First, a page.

const handleSorting = (value) => {
    setSortBy(value === sortBy ? '' : value);
  };

  return (
    <table>
      <thead>
        <tr>
          <th onClick={() => handleSorting('username')}>Username</th>
          <th onClick={() => handleSorting('name')}>Name</th>
          <th onClick={() => handleSorting('website')}>website</th>
        </tr>
      </thead>
      {/* ... */}
    </table>
    )
}
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Step 4.2: Saving the React-related state to the URL

Saving the state to the URL is just as simple as changing the URL itself. The way to change the URL depends on your routing library of choice. For the example below, I used the classic react-router.

// components/Table.jsx
import { useNavigate, createSearchParams } from 'react-router-dom';

const Table = ({data, setSortBy, sortBy}) => {
  // react-outer utility hook to manage navigation
  const navigate = useNavigate();

  const handleSorting = (value) => {
    // Check if the new value is the active sortBy value
    const isActiveSort = value === sortBy;

    // Update sortBy in the React land
    setSortBy(isActiveSort ? '' : value);

    // Update sortBy in the URL land
    if (isActiveSort) {
      navigate({});
    } else {
      navigate({
        search: `?${createSearchParams({
          sortBy: value,
        })}`,
      });
    }
  };

  // return ...
}
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Step 5: Loading State from URL

Before rendering our component, we retrieve the state of the URL and update the value of our sortBy state.

// App.jsx
import {useSearchParams} from 'react-router-dom';

const App = () => {
  const [sortBy, setSortBy] = React.useState('');

  // React router utility hook to get the query params
  const [searchParams] = useSearchParams();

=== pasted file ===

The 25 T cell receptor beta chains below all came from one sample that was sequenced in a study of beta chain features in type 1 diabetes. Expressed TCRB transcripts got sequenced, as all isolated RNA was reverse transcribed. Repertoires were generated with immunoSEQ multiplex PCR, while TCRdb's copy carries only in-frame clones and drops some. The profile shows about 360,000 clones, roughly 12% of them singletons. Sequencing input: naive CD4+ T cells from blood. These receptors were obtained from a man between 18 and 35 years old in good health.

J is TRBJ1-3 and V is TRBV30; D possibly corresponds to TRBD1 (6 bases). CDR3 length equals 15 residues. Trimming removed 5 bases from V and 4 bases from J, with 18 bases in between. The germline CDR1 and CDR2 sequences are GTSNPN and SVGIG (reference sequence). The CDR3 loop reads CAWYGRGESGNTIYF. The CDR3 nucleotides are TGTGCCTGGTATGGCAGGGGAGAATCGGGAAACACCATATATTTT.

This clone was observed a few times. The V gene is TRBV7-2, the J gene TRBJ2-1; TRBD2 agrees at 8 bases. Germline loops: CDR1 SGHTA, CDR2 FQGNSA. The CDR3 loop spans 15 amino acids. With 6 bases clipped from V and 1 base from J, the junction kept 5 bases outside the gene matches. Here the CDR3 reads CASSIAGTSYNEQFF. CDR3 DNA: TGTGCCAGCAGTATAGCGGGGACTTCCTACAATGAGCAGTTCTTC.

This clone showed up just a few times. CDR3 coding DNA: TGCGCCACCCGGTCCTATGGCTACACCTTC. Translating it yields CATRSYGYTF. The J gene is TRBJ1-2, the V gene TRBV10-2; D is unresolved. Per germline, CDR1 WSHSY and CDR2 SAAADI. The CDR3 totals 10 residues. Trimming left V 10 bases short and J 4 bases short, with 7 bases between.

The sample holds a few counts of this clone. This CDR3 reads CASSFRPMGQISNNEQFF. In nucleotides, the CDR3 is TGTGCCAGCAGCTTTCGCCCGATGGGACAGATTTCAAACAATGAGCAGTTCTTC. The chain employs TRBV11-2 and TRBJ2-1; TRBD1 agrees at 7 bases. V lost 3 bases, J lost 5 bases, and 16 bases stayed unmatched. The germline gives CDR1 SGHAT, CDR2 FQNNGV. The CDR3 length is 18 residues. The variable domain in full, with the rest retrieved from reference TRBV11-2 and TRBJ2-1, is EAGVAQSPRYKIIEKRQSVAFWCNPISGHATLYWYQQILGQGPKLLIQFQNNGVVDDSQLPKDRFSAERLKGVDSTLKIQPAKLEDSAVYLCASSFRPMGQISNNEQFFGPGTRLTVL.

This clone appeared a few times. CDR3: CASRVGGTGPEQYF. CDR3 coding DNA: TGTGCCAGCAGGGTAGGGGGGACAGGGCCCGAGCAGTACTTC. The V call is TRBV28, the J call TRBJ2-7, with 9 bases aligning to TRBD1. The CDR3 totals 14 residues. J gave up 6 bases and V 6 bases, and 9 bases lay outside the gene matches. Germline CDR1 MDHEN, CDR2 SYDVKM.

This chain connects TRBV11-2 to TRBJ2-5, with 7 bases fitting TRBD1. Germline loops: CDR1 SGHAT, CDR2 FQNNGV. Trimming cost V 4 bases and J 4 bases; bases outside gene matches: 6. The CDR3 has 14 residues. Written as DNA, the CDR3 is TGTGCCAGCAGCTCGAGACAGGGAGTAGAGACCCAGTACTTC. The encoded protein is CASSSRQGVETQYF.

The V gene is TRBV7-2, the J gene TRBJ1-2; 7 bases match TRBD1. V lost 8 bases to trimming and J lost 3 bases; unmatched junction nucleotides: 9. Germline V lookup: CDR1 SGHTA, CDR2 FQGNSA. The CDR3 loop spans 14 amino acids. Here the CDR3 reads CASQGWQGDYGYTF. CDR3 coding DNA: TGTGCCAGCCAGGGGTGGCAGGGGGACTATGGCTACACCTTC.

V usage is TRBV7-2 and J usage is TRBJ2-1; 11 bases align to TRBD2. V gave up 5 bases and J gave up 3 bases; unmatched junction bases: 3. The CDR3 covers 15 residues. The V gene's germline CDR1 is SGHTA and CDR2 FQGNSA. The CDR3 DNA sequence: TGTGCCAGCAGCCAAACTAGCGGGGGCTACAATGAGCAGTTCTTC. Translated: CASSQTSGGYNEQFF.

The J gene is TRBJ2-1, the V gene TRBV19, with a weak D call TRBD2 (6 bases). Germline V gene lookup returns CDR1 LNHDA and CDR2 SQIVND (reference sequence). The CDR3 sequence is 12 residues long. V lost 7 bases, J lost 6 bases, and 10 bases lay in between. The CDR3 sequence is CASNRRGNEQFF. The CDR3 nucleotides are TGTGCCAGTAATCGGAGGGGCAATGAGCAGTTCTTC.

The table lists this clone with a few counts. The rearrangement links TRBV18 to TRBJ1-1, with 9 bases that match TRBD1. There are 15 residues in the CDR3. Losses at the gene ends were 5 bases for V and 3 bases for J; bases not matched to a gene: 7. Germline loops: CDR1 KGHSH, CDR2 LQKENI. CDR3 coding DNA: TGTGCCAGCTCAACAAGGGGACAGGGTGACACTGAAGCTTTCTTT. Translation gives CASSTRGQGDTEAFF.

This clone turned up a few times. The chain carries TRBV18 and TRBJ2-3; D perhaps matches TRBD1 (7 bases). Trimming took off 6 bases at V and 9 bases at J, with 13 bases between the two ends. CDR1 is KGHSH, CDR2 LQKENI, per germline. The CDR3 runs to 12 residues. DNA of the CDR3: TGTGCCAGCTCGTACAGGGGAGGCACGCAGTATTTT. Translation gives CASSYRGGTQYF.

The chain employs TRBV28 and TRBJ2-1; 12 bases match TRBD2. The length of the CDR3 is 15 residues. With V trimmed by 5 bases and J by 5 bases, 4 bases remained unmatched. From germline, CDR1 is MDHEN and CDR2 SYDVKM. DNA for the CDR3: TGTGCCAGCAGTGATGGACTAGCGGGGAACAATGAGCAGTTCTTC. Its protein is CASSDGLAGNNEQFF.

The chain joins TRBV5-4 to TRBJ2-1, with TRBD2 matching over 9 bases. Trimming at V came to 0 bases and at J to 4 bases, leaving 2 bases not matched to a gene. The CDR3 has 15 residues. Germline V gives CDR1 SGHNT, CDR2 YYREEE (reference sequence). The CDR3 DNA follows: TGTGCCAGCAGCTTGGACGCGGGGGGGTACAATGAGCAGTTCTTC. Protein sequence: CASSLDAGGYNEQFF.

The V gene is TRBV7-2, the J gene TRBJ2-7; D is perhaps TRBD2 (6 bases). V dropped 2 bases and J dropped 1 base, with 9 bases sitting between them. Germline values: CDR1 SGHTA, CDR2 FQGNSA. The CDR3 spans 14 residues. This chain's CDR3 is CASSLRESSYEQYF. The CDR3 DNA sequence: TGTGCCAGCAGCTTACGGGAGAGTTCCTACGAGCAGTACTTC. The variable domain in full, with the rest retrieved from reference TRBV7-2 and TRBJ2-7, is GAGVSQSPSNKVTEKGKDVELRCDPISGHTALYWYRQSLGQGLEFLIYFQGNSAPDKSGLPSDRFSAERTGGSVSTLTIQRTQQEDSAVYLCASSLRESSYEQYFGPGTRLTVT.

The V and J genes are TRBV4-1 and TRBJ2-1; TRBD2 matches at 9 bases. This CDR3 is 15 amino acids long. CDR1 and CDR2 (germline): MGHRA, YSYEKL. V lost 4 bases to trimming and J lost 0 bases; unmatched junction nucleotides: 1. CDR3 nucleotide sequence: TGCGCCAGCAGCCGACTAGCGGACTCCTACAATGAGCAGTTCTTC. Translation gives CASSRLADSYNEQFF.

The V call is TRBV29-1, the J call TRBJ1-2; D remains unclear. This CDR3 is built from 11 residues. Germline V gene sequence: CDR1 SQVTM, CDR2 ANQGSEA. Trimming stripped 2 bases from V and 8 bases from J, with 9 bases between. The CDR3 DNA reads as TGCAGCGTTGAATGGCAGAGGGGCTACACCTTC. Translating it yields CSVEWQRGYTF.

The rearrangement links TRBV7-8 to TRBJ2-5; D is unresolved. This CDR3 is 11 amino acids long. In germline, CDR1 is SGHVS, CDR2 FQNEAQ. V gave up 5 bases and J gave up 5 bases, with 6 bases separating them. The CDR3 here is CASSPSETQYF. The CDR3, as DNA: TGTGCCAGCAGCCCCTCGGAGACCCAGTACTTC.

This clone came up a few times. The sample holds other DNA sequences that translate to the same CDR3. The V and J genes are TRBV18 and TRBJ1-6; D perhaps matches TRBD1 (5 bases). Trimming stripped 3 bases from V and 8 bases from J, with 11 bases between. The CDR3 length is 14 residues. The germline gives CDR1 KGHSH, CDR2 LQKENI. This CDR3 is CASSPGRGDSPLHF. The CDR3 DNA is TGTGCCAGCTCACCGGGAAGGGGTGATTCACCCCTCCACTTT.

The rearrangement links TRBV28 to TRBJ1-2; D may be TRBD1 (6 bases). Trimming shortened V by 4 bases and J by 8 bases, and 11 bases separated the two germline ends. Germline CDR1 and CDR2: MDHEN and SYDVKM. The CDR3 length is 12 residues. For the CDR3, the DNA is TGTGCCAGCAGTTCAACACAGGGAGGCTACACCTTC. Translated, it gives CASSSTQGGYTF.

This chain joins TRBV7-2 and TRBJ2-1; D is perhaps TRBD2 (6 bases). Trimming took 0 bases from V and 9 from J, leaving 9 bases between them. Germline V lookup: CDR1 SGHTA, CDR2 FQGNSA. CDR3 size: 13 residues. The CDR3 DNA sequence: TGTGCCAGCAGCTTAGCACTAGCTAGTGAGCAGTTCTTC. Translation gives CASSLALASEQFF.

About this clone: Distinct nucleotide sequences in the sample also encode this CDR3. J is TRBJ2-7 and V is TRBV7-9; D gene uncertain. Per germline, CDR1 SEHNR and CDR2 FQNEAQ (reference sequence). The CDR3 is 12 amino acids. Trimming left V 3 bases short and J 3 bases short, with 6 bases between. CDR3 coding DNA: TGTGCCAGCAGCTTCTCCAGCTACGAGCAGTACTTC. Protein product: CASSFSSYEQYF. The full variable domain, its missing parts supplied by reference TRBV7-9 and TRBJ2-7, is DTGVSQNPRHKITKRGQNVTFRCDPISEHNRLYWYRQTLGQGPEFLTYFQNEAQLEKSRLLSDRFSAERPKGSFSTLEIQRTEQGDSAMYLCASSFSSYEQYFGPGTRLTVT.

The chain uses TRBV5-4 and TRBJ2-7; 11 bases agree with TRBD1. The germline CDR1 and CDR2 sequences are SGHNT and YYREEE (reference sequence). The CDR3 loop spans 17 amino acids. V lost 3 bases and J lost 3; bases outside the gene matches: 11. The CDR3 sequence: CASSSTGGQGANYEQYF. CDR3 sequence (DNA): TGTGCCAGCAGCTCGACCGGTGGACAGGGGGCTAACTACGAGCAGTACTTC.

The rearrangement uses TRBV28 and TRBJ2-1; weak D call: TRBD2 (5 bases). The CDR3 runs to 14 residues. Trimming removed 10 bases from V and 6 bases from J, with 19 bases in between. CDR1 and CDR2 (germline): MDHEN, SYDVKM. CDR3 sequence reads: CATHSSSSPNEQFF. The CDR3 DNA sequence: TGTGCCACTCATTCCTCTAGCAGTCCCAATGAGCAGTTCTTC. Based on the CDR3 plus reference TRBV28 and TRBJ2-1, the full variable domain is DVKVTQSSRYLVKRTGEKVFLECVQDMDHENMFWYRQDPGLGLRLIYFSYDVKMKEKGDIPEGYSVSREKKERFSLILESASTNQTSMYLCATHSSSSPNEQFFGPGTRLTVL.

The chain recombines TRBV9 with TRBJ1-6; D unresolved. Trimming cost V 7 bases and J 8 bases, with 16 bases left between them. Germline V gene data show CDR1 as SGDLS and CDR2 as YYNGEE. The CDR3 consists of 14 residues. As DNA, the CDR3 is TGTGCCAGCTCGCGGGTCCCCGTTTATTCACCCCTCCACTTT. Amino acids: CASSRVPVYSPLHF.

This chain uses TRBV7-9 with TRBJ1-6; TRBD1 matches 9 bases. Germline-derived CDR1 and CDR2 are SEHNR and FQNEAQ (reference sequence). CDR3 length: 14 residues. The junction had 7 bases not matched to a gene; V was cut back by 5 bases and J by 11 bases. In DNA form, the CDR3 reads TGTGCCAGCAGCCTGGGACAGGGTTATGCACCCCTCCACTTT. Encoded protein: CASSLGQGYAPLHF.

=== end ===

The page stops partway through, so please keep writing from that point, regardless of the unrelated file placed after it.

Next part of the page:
useEffect(() => {
    const sortByQuery = searchParams.get('sortBy');

    setSortBy(sortByQuery);
  }, [searchParams]);

  // return ...
}
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Now, it should be working as expected!

But what if we have more queries to process?

If we follow the previous approach, our code might look like this.

// App.jsx
const App = () => {
  const [sortBy, setSortBy] = React.useState('');
  const [sortByOrder, setSortByOrder] = React.useState('');
  const [filterBy, setFilterBy] = React.useState('');
  const [view, setView] = React.useState('table');
  const [focusedRow, setFocusedRow] = React.useState(-1)

  const [searchParams] = useSearchParams();

  useEffect(() => {
    const sortByQuery = searchParams.get('sortBy');
    const filterByQuery = searchParams.get('filterBy');
    const viewQuery = searchParams.get('view');
    const focusedRowQuery = searchParams.get('focusedRow');

    setSortBy(/* Derive sort field from sortByQuery */);
    setSortByOrder(/* Derive sort order from sortByQuery */);
    setFilterBy(filterByQuery);
    setView(viewQuery);
    setFocusedRow(focusedRowQuery);
  }, [searchParams]);


  const sortedData = // process sorted data

  return (
    <div>
      <Table data={sortedData}
        sortBy={sortBy} setSortBy={setSortBy}
        sortByOrder={sortByOrder} setSortByOrder={setSortByOrder}
        filterBy={filterBy} setFilterBy={setFilterBy}
        view={view} setView={setView}
        focusedRow={focusedRow} setFocusedRow={setFocusedRow}
      />
    </div>
  );
}